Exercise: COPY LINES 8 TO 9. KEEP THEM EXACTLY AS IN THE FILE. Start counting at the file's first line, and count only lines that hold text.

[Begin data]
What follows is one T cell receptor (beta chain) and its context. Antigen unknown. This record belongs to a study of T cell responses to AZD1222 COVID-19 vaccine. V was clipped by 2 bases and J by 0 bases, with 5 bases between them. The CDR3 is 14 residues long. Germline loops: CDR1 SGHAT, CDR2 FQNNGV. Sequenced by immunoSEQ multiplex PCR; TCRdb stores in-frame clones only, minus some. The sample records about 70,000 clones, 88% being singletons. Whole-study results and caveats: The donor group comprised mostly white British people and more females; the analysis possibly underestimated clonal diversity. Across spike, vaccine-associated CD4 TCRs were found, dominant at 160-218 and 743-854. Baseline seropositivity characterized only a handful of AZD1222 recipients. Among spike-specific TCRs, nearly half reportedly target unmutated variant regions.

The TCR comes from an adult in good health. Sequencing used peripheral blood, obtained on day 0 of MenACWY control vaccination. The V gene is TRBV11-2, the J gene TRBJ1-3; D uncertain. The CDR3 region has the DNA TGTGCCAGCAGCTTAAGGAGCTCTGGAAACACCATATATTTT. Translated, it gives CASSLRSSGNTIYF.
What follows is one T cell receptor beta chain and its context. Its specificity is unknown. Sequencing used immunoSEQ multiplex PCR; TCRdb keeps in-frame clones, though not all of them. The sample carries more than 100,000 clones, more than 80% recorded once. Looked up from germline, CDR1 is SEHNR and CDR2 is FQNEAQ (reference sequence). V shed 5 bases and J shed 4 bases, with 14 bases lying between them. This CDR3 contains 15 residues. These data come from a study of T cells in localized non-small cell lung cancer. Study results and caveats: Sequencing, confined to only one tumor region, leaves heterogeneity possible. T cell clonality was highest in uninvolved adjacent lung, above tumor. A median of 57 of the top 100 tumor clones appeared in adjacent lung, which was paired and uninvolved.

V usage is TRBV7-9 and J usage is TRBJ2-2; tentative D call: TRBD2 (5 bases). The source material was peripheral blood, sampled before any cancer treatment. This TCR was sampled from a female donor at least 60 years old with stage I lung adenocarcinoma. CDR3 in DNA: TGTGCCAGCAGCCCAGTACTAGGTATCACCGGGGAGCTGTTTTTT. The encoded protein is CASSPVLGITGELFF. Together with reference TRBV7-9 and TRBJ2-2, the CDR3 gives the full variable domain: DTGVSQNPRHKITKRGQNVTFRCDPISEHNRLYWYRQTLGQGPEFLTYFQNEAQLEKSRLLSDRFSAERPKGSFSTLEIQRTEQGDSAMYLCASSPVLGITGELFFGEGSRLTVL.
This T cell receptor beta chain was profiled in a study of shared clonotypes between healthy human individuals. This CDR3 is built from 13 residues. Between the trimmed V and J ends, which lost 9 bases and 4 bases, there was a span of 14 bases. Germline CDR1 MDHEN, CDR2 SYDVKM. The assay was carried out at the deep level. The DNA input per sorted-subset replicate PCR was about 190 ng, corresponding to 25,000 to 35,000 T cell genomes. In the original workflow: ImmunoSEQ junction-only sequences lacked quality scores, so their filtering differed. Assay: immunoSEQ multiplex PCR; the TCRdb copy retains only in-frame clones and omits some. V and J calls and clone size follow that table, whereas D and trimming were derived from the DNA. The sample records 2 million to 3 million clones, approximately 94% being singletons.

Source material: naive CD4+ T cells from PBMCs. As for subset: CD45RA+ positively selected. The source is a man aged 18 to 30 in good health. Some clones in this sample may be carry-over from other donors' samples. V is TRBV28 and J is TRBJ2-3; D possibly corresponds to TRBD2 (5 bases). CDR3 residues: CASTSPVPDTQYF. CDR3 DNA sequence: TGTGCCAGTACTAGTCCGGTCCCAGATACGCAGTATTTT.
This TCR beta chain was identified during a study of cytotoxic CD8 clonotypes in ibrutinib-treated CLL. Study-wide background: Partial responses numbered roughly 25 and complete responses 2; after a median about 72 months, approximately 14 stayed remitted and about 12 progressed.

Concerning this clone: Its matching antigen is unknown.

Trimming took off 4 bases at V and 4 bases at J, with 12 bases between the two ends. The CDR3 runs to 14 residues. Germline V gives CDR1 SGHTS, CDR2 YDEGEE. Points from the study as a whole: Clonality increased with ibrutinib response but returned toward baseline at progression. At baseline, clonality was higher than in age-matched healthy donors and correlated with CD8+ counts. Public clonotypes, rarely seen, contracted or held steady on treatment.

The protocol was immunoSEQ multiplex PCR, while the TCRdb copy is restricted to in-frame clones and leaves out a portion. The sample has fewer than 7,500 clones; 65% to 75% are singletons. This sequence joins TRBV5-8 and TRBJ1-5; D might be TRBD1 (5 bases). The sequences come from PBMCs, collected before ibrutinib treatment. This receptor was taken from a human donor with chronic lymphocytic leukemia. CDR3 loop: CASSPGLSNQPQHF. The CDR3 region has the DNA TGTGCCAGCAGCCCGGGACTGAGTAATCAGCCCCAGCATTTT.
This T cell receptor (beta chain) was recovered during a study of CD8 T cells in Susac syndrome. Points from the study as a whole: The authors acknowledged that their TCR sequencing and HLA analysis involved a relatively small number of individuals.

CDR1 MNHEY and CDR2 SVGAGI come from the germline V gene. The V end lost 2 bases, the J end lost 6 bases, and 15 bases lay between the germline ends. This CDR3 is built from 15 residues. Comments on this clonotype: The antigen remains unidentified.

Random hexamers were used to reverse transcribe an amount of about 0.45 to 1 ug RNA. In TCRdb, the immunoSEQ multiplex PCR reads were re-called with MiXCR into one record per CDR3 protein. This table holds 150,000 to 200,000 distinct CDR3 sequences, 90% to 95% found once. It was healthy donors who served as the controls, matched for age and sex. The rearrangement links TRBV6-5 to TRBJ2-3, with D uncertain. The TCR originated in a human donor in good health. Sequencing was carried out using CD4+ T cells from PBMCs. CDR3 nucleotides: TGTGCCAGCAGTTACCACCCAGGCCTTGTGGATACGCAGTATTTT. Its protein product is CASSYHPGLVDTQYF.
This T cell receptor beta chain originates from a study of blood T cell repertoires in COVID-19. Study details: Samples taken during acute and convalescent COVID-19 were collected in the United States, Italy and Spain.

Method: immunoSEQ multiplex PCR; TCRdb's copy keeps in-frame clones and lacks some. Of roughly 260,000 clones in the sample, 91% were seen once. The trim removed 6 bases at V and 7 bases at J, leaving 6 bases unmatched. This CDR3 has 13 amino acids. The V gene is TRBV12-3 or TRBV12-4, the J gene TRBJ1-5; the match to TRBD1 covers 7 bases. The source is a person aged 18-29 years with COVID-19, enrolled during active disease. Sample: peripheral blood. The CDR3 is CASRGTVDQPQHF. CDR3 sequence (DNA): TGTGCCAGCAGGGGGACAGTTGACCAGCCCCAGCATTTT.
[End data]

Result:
Concerning this clone: Its matching antigen is unknown.

Trimming took off 4 bases at V and 4 bases at J, with 12 bases between the two ends. The CDR3 runs to 14 residues. Germline V gives CDR1 SGHTS, CDR2 YDEGEE. Points from the study as a whole: Clonality increased with ibrutinib response but returned toward baseline at progression. At baseline, clonality was higher than in age-matched healthy donors and correlated with CD8+ counts. Public clonotypes, rarely seen, contracted or held steady on treatment.